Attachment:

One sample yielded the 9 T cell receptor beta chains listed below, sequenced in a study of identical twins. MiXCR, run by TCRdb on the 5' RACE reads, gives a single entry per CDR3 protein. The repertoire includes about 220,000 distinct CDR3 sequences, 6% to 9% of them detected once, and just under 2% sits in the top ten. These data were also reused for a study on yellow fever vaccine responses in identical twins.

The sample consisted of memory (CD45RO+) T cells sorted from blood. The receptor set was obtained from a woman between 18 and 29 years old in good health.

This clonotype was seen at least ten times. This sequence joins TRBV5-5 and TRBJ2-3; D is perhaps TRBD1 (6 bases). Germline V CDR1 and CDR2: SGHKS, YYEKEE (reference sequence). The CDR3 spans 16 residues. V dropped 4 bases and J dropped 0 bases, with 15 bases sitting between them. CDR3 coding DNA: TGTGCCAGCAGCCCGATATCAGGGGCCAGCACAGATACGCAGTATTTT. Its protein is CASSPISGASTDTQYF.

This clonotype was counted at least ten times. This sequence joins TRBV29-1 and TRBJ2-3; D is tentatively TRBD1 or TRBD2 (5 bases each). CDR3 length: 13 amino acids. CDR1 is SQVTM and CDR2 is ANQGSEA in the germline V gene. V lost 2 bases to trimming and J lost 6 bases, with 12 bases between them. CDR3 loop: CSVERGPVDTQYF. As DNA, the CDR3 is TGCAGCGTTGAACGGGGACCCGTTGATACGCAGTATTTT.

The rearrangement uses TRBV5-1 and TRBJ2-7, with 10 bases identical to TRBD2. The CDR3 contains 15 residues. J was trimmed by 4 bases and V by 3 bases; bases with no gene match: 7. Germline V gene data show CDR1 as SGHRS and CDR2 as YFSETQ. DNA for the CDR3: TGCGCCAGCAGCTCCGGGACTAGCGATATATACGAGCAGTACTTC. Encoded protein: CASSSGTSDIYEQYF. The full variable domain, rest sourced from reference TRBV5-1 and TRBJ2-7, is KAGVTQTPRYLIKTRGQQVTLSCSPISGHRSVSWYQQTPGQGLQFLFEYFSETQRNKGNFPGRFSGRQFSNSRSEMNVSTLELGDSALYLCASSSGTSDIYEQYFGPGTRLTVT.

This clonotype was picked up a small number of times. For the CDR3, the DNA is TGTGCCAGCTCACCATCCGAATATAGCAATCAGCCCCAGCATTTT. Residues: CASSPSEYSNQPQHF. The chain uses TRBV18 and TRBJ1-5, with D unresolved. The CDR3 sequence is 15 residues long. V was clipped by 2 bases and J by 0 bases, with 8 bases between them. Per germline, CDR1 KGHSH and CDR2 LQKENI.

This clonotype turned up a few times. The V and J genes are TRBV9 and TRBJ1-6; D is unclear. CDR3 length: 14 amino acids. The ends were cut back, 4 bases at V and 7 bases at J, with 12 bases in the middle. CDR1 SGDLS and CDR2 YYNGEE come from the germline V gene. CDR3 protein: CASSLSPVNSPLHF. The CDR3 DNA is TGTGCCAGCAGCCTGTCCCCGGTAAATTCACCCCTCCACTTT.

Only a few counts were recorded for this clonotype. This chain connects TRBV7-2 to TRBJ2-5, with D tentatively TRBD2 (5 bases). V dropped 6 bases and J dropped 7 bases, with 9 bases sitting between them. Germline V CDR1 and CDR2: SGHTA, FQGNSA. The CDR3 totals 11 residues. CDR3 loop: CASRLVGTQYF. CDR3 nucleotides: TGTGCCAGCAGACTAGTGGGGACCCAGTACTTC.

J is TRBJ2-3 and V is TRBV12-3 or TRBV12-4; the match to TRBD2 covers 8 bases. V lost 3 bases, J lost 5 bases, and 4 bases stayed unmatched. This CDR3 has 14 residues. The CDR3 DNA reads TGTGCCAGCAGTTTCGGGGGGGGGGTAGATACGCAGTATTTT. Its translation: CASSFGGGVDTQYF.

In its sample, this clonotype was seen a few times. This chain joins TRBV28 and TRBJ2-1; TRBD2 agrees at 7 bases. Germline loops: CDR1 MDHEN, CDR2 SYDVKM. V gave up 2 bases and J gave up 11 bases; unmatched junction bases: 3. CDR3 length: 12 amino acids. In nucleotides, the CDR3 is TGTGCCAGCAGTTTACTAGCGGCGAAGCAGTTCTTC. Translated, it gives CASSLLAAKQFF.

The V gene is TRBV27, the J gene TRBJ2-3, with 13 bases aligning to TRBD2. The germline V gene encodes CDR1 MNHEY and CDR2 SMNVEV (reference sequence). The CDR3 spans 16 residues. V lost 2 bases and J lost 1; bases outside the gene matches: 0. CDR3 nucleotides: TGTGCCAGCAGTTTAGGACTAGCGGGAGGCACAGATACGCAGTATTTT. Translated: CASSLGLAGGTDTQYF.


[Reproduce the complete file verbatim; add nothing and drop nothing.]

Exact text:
One sample yielded the 9 T cell receptor beta chains listed below, sequenced in a study of identical twins. MiXCR, run by TCRdb on the 5' RACE reads, gives a single entry per CDR3 protein. The repertoire includes about 220,000 distinct CDR3 sequences, 6% to 9% of them detected once, and just under 2% sits in the top ten. These data were also reused for a study on yellow fever vaccine responses in identical twins.

The sample consisted of memory (CD45RO+) T cells sorted from blood. The receptor set was obtained from a woman between 18 and 29 years old in good health.

This clonotype was seen at least ten times. This sequence joins TRBV5-5 and TRBJ2-3; D is perhaps TRBD1 (6 bases). Germline V CDR1 and CDR2: SGHKS, YYEKEE (reference sequence). The CDR3 spans 16 residues. V dropped 4 bases and J dropped 0 bases, with 15 bases sitting between them. CDR3 coding DNA: TGTGCCAGCAGCCCGATATCAGGGGCCAGCACAGATACGCAGTATTTT. Its protein is CASSPISGASTDTQYF.

This clonotype was counted at least ten times. This sequence joins TRBV29-1 and TRBJ2-3; D is tentatively TRBD1 or TRBD2 (5 bases each). CDR3 length: 13 amino acids. CDR1 is SQVTM and CDR2 is ANQGSEA in the germline V gene. V lost 2 bases to trimming and J lost 6 bases, with 12 bases between them. CDR3 loop: CSVERGPVDTQYF. As DNA, the CDR3 is TGCAGCGTTGAACGGGGACCCGTTGATACGCAGTATTTT.

The rearrangement uses TRBV5-1 and TRBJ2-7, with 10 bases identical to TRBD2. The CDR3 contains 15 residues. J was trimmed by 4 bases and V by 3 bases; bases with no gene match: 7. Germline V gene data show CDR1 as SGHRS and CDR2 as YFSETQ. DNA for the CDR3: TGCGCCAGCAGCTCCGGGACTAGCGATATATACGAGCAGTACTTC. Encoded protein: CASSSGTSDIYEQYF. The full variable domain, rest sourced from reference TRBV5-1 and TRBJ2-7, is KAGVTQTPRYLIKTRGQQVTLSCSPISGHRSVSWYQQTPGQGLQFLFEYFSETQRNKGNFPGRFSGRQFSNSRSEMNVSTLELGDSALYLCASSSGTSDIYEQYFGPGTRLTVT.

This clonotype was picked up a small number of times. For the CDR3, the DNA is TGTGCCAGCTCACCATCCGAATATAGCAATCAGCCCCAGCATTTT. Residues: CASSPSEYSNQPQHF. The chain uses TRBV18 and TRBJ1-5, with D unresolved. The CDR3 sequence is 15 residues long. V was clipped by 2 bases and J by 0 bases, with 8 bases between them. Per germline, CDR1 KGHSH and CDR2 LQKENI.

This clonotype turned up a few times. The V and J genes are TRBV9 and TRBJ1-6; D is unclear. CDR3 length: 14 amino acids. The ends were cut back, 4 bases at V and 7 bases at J, with 12 bases in the middle. CDR1 SGDLS and CDR2 YYNGEE come from the germline V gene. CDR3 protein: CASSLSPVNSPLHF. The CDR3 DNA is TGTGCCAGCAGCCTGTCCCCGGTAAATTCACCCCTCCACTTT.

Only a few counts were recorded for this clonotype. This chain connects TRBV7-2 to TRBJ2-5, with D tentatively TRBD2 (5 bases). V dropped 6 bases and J dropped 7 bases, with 9 bases sitting between them. Germline V CDR1 and CDR2: SGHTA, FQGNSA. The CDR3 totals 11 residues. CDR3 loop: CASRLVGTQYF. CDR3 nucleotides: TGTGCCAGCAGACTAGTGGGGACCCAGTACTTC.

J is TRBJ2-3 and V is TRBV12-3 or TRBV12-4; the match to TRBD2 covers 8 bases. V lost 3 bases, J lost 5 bases, and 4 bases stayed unmatched. This CDR3 has 14 residues. The CDR3 DNA reads TGTGCCAGCAGTTTCGGGGGGGGGGTAGATACGCAGTATTTT. Its translation: CASSFGGGVDTQYF.

In its sample, this clonotype was seen a few times. This chain joins TRBV28 and TRBJ2-1; TRBD2 agrees at 7 bases. Germline loops: CDR1 MDHEN, CDR2 SYDVKM. V gave up 2 bases and J gave up 11 bases; unmatched junction bases: 3. CDR3 length: 12 amino acids. In nucleotides, the CDR3 is TGTGCCAGCAGTTTACTAGCGGCGAAGCAGTTCTTC. Translated, it gives CASSLLAAKQFF.

The V gene is TRBV27, the J gene TRBJ2-3, with 13 bases aligning to TRBD2. The germline V gene encodes CDR1 MNHEY and CDR2 SMNVEV (reference sequence). The CDR3 spans 16 residues. V lost 2 bases and J lost 1; bases outside the gene matches: 0. CDR3 nucleotides: TGTGCCAGCAGTTTAGGACTAGCGGGAGGCACAGATACGCAGTATTTT. Translated: CASSLGLAGGTDTQYF.